Carvana, he says, is an excellent example of how walking the talk can solve hiring and retention issues before they even arise: “If zagging forward is important, you need to look at what you’re celebrating. If someone makes a mistake and is ‘zagging,’ do you admonish them? That sends the message, ‘Play safe.’ People are looking for an organization that’s authentic. If you are clear about what you are and what you aren’t, then having a strong culture does its own vetting.” 

Teresa Aragon describes herself as a Carvana OG, one of the first employees hired after the company’s launch in 2013. In her role as the VP of customer experience, Aragon supports and manages a customer-facing team of advocates. She fields all sorts of questions and spends a lot of her time solving problems. “You’re not here to join the lineup or maintain status quo,” she says, noting the zero commission pay structure on her team. “One of our values is ‘Don’t be a Richard.’ We don’t care how smart you are. If you’re a Richard, you’re not going to be here.” A conversation with Aragon about her job seems to splinter off into side stories about customer advocates making special appearances on delivery day, or receiving bags of pistachios as a thank-you for personal service, or having kumbaya moments over Zoom calls during pandemic training sessions. 

At Carvana headquarters in Tempe, Ariz.
Courtesy of Carvana

If ever there was a time to test Carvana’s culture, it was over the course of the past year’s sweeping pandemic. As businesses planned for layoffs and the world slowed to a panicked halt, the Carvana cofounders turned to its values for the company’s next right step. “We are a business growing at triple-digit rates,” says Garcia. “We weren’t positioned at all to have someone turn off demand. When transactions dry up, the expenses the business can’t afford to take on are exactly the expenses making these transactions positive for our customers.”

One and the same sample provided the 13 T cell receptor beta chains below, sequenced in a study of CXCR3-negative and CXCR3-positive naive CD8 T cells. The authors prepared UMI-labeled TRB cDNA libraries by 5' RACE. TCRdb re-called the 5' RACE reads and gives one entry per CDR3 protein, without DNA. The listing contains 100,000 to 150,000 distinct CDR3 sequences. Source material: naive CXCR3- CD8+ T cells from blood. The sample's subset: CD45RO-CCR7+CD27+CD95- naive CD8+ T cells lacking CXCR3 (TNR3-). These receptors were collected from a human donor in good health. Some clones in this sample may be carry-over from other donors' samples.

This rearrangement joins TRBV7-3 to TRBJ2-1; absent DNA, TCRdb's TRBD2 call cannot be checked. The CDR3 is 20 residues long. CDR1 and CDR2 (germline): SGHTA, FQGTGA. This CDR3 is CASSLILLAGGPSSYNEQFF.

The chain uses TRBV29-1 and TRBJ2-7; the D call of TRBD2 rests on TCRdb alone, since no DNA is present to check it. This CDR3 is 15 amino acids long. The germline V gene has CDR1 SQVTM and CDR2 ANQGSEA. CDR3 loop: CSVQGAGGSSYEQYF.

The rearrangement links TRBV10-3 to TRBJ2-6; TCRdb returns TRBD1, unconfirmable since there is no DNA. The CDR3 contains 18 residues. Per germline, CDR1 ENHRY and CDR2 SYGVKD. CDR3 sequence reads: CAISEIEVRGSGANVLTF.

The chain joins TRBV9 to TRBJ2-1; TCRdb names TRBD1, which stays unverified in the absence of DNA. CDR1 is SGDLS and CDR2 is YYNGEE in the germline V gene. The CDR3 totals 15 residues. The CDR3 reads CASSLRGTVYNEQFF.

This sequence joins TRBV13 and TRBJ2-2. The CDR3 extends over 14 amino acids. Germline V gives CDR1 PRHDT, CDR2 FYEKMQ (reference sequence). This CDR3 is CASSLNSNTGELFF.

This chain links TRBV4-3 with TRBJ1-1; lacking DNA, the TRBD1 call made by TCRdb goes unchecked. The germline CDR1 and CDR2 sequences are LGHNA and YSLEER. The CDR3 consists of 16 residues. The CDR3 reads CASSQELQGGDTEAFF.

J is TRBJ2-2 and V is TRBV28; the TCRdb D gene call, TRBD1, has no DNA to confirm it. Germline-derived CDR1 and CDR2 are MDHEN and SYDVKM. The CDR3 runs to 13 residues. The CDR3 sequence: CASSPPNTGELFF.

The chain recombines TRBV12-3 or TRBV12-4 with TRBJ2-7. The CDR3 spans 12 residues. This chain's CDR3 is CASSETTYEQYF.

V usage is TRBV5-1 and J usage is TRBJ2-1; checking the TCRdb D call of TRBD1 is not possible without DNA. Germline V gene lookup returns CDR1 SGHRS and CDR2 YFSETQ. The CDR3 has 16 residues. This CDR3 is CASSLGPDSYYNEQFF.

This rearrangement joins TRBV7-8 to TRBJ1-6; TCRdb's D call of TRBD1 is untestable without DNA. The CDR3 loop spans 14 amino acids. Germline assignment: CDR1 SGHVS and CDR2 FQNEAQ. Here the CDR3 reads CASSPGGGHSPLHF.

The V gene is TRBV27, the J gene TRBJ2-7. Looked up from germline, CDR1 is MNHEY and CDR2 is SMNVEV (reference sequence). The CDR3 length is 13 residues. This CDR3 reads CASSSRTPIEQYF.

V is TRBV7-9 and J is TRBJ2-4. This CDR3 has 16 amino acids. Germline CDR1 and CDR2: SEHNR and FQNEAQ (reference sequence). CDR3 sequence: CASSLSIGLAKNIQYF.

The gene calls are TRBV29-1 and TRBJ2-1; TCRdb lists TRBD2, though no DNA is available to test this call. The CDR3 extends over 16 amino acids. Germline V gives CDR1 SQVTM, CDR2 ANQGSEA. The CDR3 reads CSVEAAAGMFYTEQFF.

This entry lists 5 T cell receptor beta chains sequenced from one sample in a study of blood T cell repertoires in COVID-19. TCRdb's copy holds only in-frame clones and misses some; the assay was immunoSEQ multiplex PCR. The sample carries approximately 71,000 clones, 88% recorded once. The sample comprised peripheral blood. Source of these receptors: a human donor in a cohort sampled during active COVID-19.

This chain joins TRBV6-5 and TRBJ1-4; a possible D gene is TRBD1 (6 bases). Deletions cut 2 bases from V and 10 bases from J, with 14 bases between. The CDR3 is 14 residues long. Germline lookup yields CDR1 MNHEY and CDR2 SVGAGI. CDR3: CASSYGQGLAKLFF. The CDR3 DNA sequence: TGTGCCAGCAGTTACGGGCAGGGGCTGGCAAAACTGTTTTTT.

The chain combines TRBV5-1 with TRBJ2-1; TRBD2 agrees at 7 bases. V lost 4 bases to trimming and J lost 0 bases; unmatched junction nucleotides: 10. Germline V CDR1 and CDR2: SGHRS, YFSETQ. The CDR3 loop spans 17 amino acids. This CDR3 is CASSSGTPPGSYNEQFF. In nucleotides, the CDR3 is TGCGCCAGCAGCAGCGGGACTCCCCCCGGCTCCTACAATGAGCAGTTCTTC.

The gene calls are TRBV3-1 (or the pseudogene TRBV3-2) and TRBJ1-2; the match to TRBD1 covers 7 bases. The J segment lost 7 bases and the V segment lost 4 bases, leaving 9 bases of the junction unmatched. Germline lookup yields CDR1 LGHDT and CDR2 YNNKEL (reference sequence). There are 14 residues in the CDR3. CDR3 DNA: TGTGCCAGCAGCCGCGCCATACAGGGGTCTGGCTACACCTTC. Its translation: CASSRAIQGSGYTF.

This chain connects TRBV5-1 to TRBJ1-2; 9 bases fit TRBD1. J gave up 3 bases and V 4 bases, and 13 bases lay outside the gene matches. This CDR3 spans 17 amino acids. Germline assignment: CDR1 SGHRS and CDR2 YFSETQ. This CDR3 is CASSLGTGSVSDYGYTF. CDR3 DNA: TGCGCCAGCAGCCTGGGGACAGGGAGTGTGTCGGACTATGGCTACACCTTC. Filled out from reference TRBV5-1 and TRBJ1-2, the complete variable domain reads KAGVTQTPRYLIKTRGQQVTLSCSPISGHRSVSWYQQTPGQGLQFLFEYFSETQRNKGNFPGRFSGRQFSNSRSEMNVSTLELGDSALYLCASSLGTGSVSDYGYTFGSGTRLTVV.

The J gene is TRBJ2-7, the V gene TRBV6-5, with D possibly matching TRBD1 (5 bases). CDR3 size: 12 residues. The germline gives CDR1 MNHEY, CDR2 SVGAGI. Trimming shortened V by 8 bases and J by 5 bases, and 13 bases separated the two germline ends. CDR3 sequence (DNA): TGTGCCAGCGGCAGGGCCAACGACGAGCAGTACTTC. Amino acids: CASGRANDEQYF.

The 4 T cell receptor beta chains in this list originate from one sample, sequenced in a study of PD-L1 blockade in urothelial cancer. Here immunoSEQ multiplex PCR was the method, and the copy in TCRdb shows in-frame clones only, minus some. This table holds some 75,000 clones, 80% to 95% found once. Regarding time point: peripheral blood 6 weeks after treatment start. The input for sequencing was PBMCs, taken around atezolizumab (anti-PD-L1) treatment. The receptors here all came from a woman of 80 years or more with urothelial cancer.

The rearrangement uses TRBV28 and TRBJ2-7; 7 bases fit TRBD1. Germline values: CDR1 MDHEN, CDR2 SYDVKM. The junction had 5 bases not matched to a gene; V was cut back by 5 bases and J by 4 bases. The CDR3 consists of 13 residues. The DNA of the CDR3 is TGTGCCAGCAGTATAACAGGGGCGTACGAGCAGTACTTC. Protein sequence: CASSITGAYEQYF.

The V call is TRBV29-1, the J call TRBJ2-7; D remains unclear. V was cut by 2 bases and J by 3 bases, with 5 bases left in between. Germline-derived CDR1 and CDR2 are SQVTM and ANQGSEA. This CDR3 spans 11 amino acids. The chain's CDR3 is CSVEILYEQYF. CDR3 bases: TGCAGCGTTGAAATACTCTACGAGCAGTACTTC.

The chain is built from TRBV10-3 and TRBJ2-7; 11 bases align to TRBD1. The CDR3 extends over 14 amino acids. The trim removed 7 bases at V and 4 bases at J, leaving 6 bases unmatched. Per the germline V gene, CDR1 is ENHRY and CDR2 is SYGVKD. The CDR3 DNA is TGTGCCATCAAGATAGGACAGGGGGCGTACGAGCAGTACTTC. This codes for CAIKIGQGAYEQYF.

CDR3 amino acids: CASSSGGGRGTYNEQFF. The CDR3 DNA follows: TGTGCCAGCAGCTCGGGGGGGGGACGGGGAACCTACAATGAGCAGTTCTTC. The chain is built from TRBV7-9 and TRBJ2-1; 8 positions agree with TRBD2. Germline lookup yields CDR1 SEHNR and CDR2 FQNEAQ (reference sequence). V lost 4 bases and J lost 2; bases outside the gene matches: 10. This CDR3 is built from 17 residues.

Carvana was able to totally sidestep layoffs, but the founders quickly cut 80% of hours across all operations and committed their entire salaries to help cover the difference. They also created a fund to benefit those employees with reduced hours. More than 500 employees contributed from their salaries to raise millions, helping everyone maintain a minimum of 80% of their pay for the duration of the pandemic. “In terms of something deep and human, that’s the coolest thing we’ve ever done,” says Garcia. “That was a moment we faced fear and uncertainty to see if our values were real. Turns out they were.”

The pandemic tested the customer experience, too. With fewer people wanting to leave their homes or interact with anyone at all, the Carvana team was able to pivot and implement a program called Touchless Delivery that addressed the uptick in online car sales by opening 100 additional markets across 24 states in just one day. “In the span of a week and a half we did more work than we had in months,” says Keeton.

When asked about working at Carvana through the pandemic, Aragon doesn’t hesitate: “2020 helped us,” she says. “It is okay to have passion and show empathy for a terrible experience. We are not pushing a sale; we are creating an experience for our customers. The people and the culture here have allowed us to sustain. We protect it dearly.” Huston agrees, affirming the company’s collective optimism, even through hard work and impossible circumstances: “One of the lessons we have taken away is everything is harder and takes longer. There is no light at the end of the tunnel; you just have to get comfortable living in the tunnel and make the tunnel fun.” 

And please, don’t be a Richard.